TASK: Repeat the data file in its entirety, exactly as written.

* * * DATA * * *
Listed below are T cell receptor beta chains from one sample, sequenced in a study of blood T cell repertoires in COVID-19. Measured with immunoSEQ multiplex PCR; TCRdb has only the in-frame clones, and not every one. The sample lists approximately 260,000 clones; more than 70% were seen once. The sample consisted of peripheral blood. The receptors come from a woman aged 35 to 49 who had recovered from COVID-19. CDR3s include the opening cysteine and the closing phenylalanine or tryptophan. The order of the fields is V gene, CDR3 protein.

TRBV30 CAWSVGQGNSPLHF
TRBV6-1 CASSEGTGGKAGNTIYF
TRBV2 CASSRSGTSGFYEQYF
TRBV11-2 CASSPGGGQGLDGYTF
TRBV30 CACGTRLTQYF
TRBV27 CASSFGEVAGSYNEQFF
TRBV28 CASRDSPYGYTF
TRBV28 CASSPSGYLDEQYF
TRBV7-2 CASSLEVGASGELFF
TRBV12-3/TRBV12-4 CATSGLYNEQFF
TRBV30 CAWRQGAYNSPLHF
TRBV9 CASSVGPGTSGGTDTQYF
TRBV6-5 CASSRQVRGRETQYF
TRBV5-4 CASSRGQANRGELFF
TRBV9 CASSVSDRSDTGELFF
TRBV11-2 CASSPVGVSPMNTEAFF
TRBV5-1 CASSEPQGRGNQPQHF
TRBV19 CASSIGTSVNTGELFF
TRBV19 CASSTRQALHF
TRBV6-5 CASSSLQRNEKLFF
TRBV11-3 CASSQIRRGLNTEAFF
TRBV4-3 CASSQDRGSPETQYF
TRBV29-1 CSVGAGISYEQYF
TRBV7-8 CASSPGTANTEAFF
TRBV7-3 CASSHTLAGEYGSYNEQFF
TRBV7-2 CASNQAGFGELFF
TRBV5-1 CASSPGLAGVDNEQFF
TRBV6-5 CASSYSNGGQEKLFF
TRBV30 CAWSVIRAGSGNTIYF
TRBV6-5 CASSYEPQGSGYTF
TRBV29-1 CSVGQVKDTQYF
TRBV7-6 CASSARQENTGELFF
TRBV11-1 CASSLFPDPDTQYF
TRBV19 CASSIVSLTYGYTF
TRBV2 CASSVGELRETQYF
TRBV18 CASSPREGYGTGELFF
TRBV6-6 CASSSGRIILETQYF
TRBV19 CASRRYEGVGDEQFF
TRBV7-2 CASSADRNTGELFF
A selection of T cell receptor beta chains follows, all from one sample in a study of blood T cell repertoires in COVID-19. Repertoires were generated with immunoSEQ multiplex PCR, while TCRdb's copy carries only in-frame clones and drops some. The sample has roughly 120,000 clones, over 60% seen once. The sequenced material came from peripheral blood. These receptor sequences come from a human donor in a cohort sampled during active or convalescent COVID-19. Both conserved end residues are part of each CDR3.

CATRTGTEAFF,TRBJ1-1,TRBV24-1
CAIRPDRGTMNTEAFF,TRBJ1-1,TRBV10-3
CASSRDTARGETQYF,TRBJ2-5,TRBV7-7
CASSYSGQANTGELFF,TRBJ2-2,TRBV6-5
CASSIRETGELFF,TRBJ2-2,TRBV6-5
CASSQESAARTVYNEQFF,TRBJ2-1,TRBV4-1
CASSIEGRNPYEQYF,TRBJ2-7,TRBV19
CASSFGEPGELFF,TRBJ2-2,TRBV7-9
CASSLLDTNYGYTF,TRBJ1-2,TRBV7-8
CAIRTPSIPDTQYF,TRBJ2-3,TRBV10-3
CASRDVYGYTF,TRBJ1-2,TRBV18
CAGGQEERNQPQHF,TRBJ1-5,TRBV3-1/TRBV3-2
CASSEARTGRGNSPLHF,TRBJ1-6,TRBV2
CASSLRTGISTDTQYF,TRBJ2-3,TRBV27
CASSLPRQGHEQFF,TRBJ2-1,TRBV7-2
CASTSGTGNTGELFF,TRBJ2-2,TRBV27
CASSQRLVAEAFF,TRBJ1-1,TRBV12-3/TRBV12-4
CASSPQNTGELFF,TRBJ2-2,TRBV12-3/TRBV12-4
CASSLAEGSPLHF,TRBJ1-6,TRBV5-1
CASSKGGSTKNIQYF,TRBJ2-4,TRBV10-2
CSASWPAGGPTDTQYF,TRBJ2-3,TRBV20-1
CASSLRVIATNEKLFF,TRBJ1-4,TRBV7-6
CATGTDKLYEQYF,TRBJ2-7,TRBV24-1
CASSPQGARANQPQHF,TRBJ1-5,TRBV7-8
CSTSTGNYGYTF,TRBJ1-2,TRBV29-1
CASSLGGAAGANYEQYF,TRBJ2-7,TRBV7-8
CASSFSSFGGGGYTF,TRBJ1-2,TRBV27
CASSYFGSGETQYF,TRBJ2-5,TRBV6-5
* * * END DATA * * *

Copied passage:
Listed below are T cell receptor beta chains from one sample, sequenced in a study of blood T cell repertoires in COVID-19. Measured with immunoSEQ multiplex PCR; TCRdb has only the in-frame clones, and not every one. The sample lists approximately 260,000 clones; more than 70% were seen once. The sample consisted of peripheral blood. The receptors come from a woman aged 35 to 49 who had recovered from COVID-19. CDR3s include the opening cysteine and the closing phenylalanine or tryptophan. The order of the fields is V gene, CDR3 protein.

TRBV30 CAWSVGQGNSPLHF
TRBV6-1 CASSEGTGGKAGNTIYF
TRBV2 CASSRSGTSGFYEQYF
TRBV11-2 CASSPGGGQGLDGYTF
TRBV30 CACGTRLTQYF
TRBV27 CASSFGEVAGSYNEQFF
TRBV28 CASRDSPYGYTF
TRBV28 CASSPSGYLDEQYF
TRBV7-2 CASSLEVGASGELFF
TRBV12-3/TRBV12-4 CATSGLYNEQFF
TRBV30 CAWRQGAYNSPLHF
TRBV9 CASSVGPGTSGGTDTQYF
TRBV6-5 CASSRQVRGRETQYF
TRBV5-4 CASSRGQANRGELFF
TRBV9 CASSVSDRSDTGELFF
TRBV11-2 CASSPVGVSPMNTEAFF
TRBV5-1 CASSEPQGRGNQPQHF
TRBV19 CASSIGTSVNTGELFF
TRBV19 CASSTRQALHF
TRBV6-5 CASSSLQRNEKLFF
TRBV11-3 CASSQIRRGLNTEAFF
TRBV4-3 CASSQDRGSPETQYF
TRBV29-1 CSVGAGISYEQYF
TRBV7-8 CASSPGTANTEAFF
TRBV7-3 CASSHTLAGEYGSYNEQFF
TRBV7-2 CASNQAGFGELFF
TRBV5-1 CASSPGLAGVDNEQFF
TRBV6-5 CASSYSNGGQEKLFF
TRBV30 CAWSVIRAGSGNTIYF
TRBV6-5 CASSYEPQGSGYTF
TRBV29-1 CSVGQVKDTQYF
TRBV7-6 CASSARQENTGELFF
TRBV11-1 CASSLFPDPDTQYF
TRBV19 CASSIVSLTYGYTF
TRBV2 CASSVGELRETQYF
TRBV18 CASSPREGYGTGELFF
TRBV6-6 CASSSGRIILETQYF
TRBV19 CASRRYEGVGDEQFF
TRBV7-2 CASSADRNTGELFF
A selection of T cell receptor beta chains follows, all from one sample in a study of blood T cell repertoires in COVID-19. Repertoires were generated with immunoSEQ multiplex PCR, while TCRdb's copy carries only in-frame clones and drops some. The sample has roughly 120,000 clones, over 60% seen once. The sequenced material came from peripheral blood. These receptor sequences come from a human donor in a cohort sampled during active or convalescent COVID-19. Both conserved end residues are part of each CDR3.

CATRTGTEAFF,TRBJ1-1,TRBV24-1
CAIRPDRGTMNTEAFF,TRBJ1-1,TRBV10-3
CASSRDTARGETQYF,TRBJ2-5,TRBV7-7
CASSYSGQANTGELFF,TRBJ2-2,TRBV6-5
CASSIRETGELFF,TRBJ2-2,TRBV6-5
CASSQESAARTVYNEQFF,TRBJ2-1,TRBV4-1
CASSIEGRNPYEQYF,TRBJ2-7,TRBV19
CASSFGEPGELFF,TRBJ2-2,TRBV7-9
CASSLLDTNYGYTF,TRBJ1-2,TRBV7-8
CAIRTPSIPDTQYF,TRBJ2-3,TRBV10-3
CASRDVYGYTF,TRBJ1-2,TRBV18
CAGGQEERNQPQHF,TRBJ1-5,TRBV3-1/TRBV3-2
CASSEARTGRGNSPLHF,TRBJ1-6,TRBV2
CASSLRTGISTDTQYF,TRBJ2-3,TRBV27
CASSLPRQGHEQFF,TRBJ2-1,TRBV7-2
CASTSGTGNTGELFF,TRBJ2-2,TRBV27
CASSQRLVAEAFF,TRBJ1-1,TRBV12-3/TRBV12-4
CASSPQNTGELFF,TRBJ2-2,TRBV12-3/TRBV12-4
CASSLAEGSPLHF,TRBJ1-6,TRBV5-1
CASSKGGSTKNIQYF,TRBJ2-4,TRBV10-2
CSASWPAGGPTDTQYF,TRBJ2-3,TRBV20-1
CASSLRVIATNEKLFF,TRBJ1-4,TRBV7-6
CATGTDKLYEQYF,TRBJ2-7,TRBV24-1
CASSPQGARANQPQHF,TRBJ1-5,TRBV7-8
CSTSTGNYGYTF,TRBJ1-2,TRBV29-1
CASSLGGAAGANYEQYF,TRBJ2-7,TRBV7-8
CASSFSSFGGGGYTF,TRBJ1-2,TRBV27
CASSYFGSGETQYF,TRBJ2-5,TRBV6-5